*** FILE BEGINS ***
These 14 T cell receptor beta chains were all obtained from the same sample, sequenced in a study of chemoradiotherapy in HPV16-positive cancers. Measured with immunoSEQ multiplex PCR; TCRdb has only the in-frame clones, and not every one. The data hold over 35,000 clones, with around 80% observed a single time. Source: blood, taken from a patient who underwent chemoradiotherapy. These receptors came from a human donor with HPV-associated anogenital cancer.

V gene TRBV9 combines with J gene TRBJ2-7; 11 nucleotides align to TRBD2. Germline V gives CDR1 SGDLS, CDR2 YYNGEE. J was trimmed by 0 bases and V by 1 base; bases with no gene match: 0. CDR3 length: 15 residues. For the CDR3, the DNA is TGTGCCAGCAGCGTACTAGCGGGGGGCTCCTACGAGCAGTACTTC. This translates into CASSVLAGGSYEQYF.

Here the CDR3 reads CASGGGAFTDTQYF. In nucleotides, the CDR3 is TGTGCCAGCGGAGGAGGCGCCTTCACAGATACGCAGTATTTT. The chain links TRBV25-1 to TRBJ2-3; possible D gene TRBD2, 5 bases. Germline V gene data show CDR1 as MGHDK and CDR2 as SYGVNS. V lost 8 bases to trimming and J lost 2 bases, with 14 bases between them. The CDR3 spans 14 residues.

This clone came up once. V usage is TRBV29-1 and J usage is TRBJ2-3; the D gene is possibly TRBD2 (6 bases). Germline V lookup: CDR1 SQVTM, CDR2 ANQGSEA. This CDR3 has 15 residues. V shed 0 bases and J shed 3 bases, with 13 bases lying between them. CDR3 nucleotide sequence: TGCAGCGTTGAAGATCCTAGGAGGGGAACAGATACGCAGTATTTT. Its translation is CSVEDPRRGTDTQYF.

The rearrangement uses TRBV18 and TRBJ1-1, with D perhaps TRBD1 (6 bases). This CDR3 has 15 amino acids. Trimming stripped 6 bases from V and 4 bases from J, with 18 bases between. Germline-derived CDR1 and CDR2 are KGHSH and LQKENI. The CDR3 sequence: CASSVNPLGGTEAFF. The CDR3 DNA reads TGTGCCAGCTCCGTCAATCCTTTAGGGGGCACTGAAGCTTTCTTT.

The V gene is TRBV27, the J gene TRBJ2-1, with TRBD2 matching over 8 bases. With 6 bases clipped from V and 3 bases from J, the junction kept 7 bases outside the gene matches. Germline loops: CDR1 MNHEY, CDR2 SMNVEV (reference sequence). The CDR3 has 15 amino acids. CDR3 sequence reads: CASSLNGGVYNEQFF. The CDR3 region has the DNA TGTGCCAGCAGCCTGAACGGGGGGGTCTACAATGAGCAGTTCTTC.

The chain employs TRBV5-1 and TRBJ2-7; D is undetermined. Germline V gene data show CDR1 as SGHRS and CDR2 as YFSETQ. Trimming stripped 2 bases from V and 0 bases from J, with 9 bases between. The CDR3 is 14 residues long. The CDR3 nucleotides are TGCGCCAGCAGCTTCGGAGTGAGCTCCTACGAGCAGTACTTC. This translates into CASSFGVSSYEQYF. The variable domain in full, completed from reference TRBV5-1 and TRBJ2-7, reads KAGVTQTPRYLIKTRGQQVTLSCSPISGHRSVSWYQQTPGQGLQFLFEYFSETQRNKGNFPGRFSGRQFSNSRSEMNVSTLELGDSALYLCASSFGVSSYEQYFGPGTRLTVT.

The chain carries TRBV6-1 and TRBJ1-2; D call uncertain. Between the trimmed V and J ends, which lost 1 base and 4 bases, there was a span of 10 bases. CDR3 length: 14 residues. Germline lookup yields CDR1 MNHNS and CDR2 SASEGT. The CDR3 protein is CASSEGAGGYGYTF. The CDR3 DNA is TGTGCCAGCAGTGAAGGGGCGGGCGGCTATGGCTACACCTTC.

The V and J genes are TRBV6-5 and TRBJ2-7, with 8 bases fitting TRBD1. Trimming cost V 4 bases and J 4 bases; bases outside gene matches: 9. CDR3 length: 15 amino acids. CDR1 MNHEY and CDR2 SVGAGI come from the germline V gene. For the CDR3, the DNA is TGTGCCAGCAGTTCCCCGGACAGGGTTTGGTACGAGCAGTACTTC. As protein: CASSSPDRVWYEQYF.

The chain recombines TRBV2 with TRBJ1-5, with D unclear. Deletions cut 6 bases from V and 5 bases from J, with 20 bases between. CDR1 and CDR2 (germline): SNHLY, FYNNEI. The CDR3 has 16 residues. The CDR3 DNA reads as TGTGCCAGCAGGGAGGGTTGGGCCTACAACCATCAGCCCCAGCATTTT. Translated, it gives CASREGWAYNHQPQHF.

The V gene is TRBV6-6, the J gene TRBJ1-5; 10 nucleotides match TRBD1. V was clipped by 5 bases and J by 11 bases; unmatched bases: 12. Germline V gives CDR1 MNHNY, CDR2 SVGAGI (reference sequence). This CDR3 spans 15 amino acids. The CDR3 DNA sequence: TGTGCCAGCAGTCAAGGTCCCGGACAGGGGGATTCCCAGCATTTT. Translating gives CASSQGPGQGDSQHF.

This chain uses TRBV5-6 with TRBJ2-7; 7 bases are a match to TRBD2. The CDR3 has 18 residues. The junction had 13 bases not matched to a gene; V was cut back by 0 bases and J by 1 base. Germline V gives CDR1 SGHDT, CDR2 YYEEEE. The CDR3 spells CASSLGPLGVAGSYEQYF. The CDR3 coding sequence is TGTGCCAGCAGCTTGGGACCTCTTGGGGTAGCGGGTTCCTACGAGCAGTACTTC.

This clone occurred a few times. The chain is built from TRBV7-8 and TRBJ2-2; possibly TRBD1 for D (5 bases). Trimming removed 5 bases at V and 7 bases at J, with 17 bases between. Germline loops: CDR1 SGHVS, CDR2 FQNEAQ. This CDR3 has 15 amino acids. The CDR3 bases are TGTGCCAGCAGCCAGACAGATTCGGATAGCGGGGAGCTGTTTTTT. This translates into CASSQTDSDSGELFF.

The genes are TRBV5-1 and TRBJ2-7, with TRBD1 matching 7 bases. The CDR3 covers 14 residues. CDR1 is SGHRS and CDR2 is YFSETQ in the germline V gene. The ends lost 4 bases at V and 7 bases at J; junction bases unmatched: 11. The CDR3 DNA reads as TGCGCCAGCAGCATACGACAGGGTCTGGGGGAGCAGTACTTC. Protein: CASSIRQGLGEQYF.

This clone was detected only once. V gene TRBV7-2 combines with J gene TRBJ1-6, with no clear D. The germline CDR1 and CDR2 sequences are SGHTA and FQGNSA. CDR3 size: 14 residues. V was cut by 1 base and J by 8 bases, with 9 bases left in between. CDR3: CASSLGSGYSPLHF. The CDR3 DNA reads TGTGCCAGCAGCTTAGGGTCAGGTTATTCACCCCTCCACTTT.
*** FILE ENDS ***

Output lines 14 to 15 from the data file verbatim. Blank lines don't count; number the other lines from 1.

The genes are TRBV5-1 and TRBJ2-7, with TRBD1 matching 7 bases. The CDR3 covers 14 residues. CDR1 is SGHRS and CDR2 is YFSETQ in the germline V gene. The ends lost 4 bases at V and 7 bases at J; junction bases unmatched: 11. The CDR3 DNA reads as TGCGCCAGCAGCATACGACAGGGTCTGGGGGAGCAGTACTTC. Protein: CASSIRQGLGEQYF.

This clone was detected only once. V gene TRBV7-2 combines with J gene TRBJ1-6, with no clear D. The germline CDR1 and CDR2 sequences are SGHTA and FQGNSA. CDR3 size: 14 residues. V was cut by 1 base and J by 8 bases, with 9 bases left in between. CDR3: CASSLGSGYSPLHF. The CDR3 DNA reads TGTGCCAGCAGCTTAGGGTCAGGTTATTCACCCCTCCACTTT.